[By: Victoria Garcia Unzueta]
Earlier this August, HBW gave me the opportunity to attend the National Association of Black Journalists/National Association of Hispanic Journalists (NABJ/NAHJ) Joint Convention in Washington, DC. However, due to the Covid-19 pandemic, my plans were shifted around and I ended up becoming part of history by attending the first-ever virtual NABJ/NAHJ Joint Convention.
Partnered for the first time, NAHJ and NABJ came together to host a week full of information, networking, and community. Though Covid-19 has affected our daily lives in many ways, it didn’t stop both organizations from hosting an event which helped bring together countless journalists of color. Not only that, but they also crafted panels and presentations designed to help journalists through these unprecedented times. With sessions exploring topics from how to cover Covid-19 within our communities to mental health and self-care, this convention helped build a guiding tool for journalists to use as we navigate our new reality. There were also panels addressing the social unrest our country has faced and how we as journalists can cover them while staying true to our identities and the people around us, which was extremely valuable and helped address some of the concerns that come from being both a person of color and a journalist.
As a relatively new Hispanic journalist, being part of NAHJ has helped me immensely. Being able to attend so many panels that featured Hispanic women allowed me to see a level of representation I’d never seen before and helped reaffirm my belief that I belong in this industry. Seeing some of the journalists I’ve admired for years, such as Lester Holt and Jose Diaz-Balart, was the icing on the cake. I was able to see people who looked like me doing the work I want to do and it gave me a sense of hope and reassurance for the future.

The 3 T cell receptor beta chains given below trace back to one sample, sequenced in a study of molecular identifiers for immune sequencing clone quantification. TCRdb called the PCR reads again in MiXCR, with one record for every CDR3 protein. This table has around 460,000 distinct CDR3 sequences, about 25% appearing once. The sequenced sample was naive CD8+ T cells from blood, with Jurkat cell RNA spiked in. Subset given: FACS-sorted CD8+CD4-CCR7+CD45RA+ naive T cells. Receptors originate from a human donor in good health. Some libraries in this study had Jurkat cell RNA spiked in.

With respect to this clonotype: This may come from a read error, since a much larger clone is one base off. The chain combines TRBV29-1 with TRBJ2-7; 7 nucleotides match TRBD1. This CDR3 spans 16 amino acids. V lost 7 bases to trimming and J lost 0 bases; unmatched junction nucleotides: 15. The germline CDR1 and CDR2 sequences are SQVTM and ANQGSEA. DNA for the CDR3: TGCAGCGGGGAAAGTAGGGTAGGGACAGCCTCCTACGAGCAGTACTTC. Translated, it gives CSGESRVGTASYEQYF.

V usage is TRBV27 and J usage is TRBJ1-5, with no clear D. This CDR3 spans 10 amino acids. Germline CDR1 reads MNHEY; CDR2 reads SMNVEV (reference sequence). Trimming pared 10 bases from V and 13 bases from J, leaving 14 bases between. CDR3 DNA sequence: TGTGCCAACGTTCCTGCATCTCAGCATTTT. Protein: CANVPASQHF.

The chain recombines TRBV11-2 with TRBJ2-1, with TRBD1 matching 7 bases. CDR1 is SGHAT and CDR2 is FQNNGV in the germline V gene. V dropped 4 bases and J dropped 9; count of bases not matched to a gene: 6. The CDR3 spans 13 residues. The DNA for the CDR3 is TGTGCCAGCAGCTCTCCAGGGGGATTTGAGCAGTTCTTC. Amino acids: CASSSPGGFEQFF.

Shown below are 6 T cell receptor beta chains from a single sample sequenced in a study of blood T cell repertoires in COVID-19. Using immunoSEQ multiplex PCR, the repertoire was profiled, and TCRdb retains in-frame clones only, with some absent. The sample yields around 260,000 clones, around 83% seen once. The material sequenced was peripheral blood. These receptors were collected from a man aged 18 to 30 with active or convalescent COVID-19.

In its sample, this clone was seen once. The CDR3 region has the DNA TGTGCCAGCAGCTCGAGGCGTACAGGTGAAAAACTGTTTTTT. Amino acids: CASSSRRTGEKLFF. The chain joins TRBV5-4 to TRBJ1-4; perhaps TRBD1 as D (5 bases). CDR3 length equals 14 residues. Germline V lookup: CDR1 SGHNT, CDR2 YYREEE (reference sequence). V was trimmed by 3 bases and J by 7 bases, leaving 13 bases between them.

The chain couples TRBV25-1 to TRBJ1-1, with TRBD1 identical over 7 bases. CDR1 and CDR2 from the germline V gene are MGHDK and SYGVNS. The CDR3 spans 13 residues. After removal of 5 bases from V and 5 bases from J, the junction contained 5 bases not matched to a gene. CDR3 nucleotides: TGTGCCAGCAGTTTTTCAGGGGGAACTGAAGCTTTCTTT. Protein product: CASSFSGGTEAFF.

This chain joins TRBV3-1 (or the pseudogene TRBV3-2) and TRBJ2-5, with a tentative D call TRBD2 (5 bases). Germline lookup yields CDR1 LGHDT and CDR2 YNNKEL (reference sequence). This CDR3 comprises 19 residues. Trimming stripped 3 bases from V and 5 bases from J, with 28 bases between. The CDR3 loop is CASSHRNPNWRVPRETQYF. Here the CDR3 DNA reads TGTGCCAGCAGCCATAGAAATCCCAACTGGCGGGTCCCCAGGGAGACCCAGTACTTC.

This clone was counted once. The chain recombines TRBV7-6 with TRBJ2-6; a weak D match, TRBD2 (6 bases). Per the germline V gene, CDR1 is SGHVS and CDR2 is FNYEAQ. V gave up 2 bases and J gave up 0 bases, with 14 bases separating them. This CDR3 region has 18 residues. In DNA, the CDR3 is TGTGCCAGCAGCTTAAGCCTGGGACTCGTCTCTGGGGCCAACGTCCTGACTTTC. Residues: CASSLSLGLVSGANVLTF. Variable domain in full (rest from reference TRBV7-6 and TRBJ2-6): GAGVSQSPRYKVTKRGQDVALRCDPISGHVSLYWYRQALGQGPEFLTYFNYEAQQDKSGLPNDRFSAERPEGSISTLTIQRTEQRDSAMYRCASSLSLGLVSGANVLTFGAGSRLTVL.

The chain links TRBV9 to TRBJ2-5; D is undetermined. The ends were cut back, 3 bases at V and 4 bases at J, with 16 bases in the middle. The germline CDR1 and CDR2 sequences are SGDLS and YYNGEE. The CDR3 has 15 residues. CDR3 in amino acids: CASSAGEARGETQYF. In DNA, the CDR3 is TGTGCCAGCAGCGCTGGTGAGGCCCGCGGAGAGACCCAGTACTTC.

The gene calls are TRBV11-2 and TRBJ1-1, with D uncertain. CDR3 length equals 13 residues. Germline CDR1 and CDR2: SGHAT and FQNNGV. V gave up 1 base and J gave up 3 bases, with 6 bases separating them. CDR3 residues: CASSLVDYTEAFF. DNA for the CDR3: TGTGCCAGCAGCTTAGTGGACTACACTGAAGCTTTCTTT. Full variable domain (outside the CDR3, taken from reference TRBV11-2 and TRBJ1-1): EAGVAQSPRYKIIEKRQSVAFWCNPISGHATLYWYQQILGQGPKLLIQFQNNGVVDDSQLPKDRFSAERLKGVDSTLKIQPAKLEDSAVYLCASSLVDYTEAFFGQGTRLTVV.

Apart from all the great learning and work building I did, I also had a lot of fun attending the convention. The first night I attended the Convention Kick-Off presentation sponsored by Disney, which featured a live DJ, special Disney presentations, and panels with the creators of Soul. I then spent the week live tweeting the event, which proved to be a great way to network in such unusual times. With a simple Tweet about my traditional Mexican breakfast one morning, I made friends with another NAHJ member and bonded with many others who shared a similar connection. Though it felt silly, putting myself out there and staying true to my identity helped me find a community and make connections that I would not have otherwise made. Concluding the week was bittersweet, as I was grateful for the experience but sad to see it end. To wrap up the convention NAHJ hosted the “Gran Baile”, a virtual reimagination of the big dance party to close off the convention. A live DJ provided music and NAHJ provided a platform which gave us a chance to end the convention as a community, enjoying good music and even better company.
In the end, being able to attend this convention helped me grow as not only a journalist but as a person as well. I built connections, made memories, and prepared myself for a future in a growing industry. Though there’s still work left to do I am thankful to be part of something bigger than myself and I’m grateful to help add #MoreLatinosInNews.
Victoria Garcia Unzueta is a freshman here at the University of Kansas. Victoria is majoring in journalism with an emphasis in strategic communications. Victoria is originally from Dodge City, Kansas where she was editor in chief of her high school’s newspaper and yearbook. For Victoria, these experiences helped shape her passion for journalism and community advancement and helped her to find HBW, where she hopes to continue the important work being done.